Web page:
Extracted from The Civil War Token Journal, Volume 31 Number 1.
The release in 1993 of the epic motion picture GETTYSBURG and followed by the availability of video-tapes and the television mini-series of the same has aroused much interest in this greatest battle of the American Civil War.
For Civil War token collector's it has the added appeal of possibly having tokens in their collections that were silent witnesses at that great event. Certainly the Union cavalry that nervously watched in the first hours along the Chambersburg Pike the ominous approach of the long column of dusty-gray soldiers, interspersed with the bright red flags, could have had an assortment of patriotic tokens in the pockets of their sky-blue pants. The horse soldiers of the 12th Illinois Cavalry would also have had some of the metal money of Sutler F. Simmonds in their pockets. Or perhaps the soldiers of the 61st Ohio Infantry who double-quick marched through town in an endeavor to stem the tide of the overwhelming Confederates on that July lst also brought with them the shiny-brass pieces marked "61st Regt. O.V. U.S.A.' as they glumly retreated through town. Or the almost abandoned 8th Ohio Volunteer Militia troops on the left flank of the ill-fated charge made by Pickett and Pettigrew would wait to confront the almost invincible Army of Northern Virginia. They nervously fingering the tokens of Sutler P. Merwin until the enemy were in close range. The fate and future of the Republic was hanging in the balance.
The massive Eastern armies of the Union and the Confederacy would meet in an unplanned heroic confrontation in southern Pennsylvania in and about the town of Gettysburg. The battle fought here from July lst to July 3rd 1863 was, perhaps, the greatest battle of the War Between the States. More than 172,000 men, on both sides, participated in this crucial moment in America's history. Over 50,000 were casualties, either killed, wounded, or captured by the enemy.
Amid the over 300 Union army regiments present there were eigh- teen regiments that had sutlers who issued metal tokens for the conveni- ence of the soldier's in the regiment they served. When the shot and shell were being fired where were these sutlers and their mercantile wagons? The answer to that question has apparently not been specifically pre- served in the infinite detailed records of this massive 1863 battle.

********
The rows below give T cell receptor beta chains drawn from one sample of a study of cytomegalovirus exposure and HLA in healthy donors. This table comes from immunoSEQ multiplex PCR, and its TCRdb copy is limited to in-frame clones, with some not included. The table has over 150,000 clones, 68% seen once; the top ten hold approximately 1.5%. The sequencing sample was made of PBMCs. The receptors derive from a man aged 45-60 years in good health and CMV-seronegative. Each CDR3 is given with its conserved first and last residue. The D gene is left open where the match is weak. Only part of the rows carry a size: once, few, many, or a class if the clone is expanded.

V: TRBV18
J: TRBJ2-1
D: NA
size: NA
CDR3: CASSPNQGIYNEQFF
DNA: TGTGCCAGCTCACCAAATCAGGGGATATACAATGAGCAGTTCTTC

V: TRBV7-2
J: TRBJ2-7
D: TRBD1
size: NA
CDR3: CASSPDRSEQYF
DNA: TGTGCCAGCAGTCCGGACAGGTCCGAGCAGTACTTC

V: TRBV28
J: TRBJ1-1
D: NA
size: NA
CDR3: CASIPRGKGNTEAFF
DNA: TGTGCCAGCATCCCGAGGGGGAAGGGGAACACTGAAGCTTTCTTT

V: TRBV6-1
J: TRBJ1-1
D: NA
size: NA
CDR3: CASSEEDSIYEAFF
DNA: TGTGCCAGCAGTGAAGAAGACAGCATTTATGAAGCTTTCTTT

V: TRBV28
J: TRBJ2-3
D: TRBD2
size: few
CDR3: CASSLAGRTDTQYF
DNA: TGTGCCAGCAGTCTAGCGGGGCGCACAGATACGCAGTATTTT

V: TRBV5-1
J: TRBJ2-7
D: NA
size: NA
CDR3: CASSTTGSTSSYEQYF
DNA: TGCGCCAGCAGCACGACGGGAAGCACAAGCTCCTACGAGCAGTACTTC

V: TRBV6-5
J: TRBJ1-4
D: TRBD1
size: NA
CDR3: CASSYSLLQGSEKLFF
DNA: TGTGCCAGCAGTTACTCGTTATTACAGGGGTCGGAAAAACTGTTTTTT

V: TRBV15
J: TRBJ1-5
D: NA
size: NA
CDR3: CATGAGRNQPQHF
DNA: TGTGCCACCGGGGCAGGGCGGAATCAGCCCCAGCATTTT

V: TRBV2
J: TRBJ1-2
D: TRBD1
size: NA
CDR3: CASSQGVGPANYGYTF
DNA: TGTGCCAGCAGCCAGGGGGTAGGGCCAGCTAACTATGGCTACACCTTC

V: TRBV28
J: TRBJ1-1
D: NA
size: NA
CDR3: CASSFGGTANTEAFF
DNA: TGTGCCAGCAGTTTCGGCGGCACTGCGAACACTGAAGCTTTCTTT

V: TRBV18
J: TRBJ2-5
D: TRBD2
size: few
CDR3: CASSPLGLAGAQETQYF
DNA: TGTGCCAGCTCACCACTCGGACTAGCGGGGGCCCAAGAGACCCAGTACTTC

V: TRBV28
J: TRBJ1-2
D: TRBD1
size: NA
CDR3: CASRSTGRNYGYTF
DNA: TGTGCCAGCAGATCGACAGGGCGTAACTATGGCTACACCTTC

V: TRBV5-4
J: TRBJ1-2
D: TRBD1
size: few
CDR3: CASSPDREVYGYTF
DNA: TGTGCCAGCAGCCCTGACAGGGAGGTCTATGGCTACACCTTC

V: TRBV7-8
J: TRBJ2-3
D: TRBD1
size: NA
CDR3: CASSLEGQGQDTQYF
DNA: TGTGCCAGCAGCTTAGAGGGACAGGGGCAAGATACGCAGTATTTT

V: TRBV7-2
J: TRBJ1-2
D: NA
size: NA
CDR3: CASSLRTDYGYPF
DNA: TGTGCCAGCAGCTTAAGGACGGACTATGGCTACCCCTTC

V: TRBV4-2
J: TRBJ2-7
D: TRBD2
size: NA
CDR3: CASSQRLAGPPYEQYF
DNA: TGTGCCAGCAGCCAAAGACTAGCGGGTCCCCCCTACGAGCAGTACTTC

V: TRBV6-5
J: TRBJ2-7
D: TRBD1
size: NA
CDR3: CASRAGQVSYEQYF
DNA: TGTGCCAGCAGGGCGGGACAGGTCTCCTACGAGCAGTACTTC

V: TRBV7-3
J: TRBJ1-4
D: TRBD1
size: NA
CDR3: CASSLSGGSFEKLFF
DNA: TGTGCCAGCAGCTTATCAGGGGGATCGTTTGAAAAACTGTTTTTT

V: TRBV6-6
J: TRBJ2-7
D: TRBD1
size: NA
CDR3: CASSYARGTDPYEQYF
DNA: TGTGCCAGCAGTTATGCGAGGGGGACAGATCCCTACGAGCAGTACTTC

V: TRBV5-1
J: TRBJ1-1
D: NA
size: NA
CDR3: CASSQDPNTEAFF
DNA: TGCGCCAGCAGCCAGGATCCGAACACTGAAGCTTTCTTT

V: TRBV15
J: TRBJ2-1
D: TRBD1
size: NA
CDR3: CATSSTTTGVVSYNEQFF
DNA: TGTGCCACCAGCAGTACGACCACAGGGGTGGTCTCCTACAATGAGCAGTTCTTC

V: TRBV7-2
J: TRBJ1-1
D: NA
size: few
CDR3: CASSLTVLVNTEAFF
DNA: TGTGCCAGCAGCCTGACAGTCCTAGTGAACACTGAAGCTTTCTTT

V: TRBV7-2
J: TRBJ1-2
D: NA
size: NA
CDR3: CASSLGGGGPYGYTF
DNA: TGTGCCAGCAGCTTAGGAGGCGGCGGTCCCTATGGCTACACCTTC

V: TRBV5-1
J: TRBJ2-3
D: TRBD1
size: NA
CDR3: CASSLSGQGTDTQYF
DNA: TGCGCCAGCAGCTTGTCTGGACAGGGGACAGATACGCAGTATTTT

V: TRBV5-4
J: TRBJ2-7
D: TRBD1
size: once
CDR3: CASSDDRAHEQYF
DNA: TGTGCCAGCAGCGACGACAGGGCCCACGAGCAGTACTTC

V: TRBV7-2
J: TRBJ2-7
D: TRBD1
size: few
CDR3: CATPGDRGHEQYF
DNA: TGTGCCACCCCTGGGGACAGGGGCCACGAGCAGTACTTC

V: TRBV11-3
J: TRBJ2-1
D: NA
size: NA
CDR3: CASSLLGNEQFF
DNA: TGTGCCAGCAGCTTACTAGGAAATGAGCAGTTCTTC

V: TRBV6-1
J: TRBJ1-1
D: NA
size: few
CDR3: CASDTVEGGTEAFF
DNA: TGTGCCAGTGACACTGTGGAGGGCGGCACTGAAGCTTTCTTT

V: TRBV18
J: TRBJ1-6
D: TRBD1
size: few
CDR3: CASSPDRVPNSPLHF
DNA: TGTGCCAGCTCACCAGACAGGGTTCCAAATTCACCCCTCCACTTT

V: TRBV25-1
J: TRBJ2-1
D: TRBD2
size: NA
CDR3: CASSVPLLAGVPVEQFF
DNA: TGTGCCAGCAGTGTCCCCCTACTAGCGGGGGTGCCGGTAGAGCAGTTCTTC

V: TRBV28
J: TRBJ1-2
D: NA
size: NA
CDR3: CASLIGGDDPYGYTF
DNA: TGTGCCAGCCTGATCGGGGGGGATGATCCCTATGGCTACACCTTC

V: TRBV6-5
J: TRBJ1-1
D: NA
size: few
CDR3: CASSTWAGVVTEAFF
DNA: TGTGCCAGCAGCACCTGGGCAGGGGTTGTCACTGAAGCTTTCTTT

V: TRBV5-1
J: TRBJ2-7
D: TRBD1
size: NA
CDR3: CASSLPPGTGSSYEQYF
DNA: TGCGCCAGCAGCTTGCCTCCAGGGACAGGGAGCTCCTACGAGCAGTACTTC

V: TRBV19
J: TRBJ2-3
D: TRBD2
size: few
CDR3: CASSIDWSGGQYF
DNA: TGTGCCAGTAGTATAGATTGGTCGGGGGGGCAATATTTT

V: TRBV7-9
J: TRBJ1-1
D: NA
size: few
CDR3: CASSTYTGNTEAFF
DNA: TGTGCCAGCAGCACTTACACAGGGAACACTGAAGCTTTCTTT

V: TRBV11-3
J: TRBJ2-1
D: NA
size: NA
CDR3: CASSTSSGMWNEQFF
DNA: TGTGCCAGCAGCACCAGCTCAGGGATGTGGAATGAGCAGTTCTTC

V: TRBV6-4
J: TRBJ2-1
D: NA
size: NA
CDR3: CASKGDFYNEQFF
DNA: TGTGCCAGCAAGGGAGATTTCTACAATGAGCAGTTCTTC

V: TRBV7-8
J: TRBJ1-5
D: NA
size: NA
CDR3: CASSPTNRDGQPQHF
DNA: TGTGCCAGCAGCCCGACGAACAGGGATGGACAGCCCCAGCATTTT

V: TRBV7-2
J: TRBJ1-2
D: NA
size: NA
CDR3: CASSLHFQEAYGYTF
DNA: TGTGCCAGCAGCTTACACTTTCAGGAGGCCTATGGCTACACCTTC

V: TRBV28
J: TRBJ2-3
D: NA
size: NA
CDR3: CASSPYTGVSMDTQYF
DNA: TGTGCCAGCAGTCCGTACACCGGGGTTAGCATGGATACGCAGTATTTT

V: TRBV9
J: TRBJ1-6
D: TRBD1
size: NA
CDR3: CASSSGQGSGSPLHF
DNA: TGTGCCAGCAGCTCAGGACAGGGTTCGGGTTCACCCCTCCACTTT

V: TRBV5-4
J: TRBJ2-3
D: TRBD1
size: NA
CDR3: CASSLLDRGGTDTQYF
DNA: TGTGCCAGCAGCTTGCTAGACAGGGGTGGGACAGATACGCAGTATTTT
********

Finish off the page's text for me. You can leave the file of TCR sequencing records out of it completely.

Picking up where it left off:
However, it is not difficult to make intelligent guesses about the sutler during the battle based on generalized orders issued by Army head- quarters. The sutler and his wagons were not welcomed additions to the miles of mule-drawn wagons accompanying the army in the field. The sutler would be at or near the end of the wagon train, probably along with the baggage wagons. The report of Brigadier General Rufus Ingalls, Quar- termaster-General, Army of the Potomac, states very bluntly from Army headquarters at Taneytown, Maryland, that no baggage or other impedi- menta were allowed at the time of the battle to move on the roads to the battle front in Pennsylvania. The roads were reserved for the movement of troops, ordnance, ambulances, and essential supplies. This would pre vent the sutler from getting to his soldier customers in Gettysburg and, in reality, no sutler with good sense would want to be that close to the Con- federates. The wagon train, now that the enemy had been brought to bay and the battle begun, was sent back to the nearest secure railhead. This was to be Westminster, Maryland which had road and railroad connection with Baltimore. They, along with the sutler wagons arrived at about 1 A.M. on July 2nd, while the battle to the north was in its second day. The 87th Pennsylvania Infantry Regiment accompanied to Westminster as guards for the wagon train including the many sutlers and their numerous wagons. In addition, they also had some cavalry and about twenty infantry regi- ments to guard the parked wagons. After the first day at Gettysburg, part of Union General Buford's weary cavalry command, who had endeavored to blunt the initial Confederate attack, were sent back to Westminster. Thus, the 12th Illinois Cavalry, part of Buford's command, could possibly have spent their sutlers tokens at Westminster, provided they could have found him in that immense parking lot.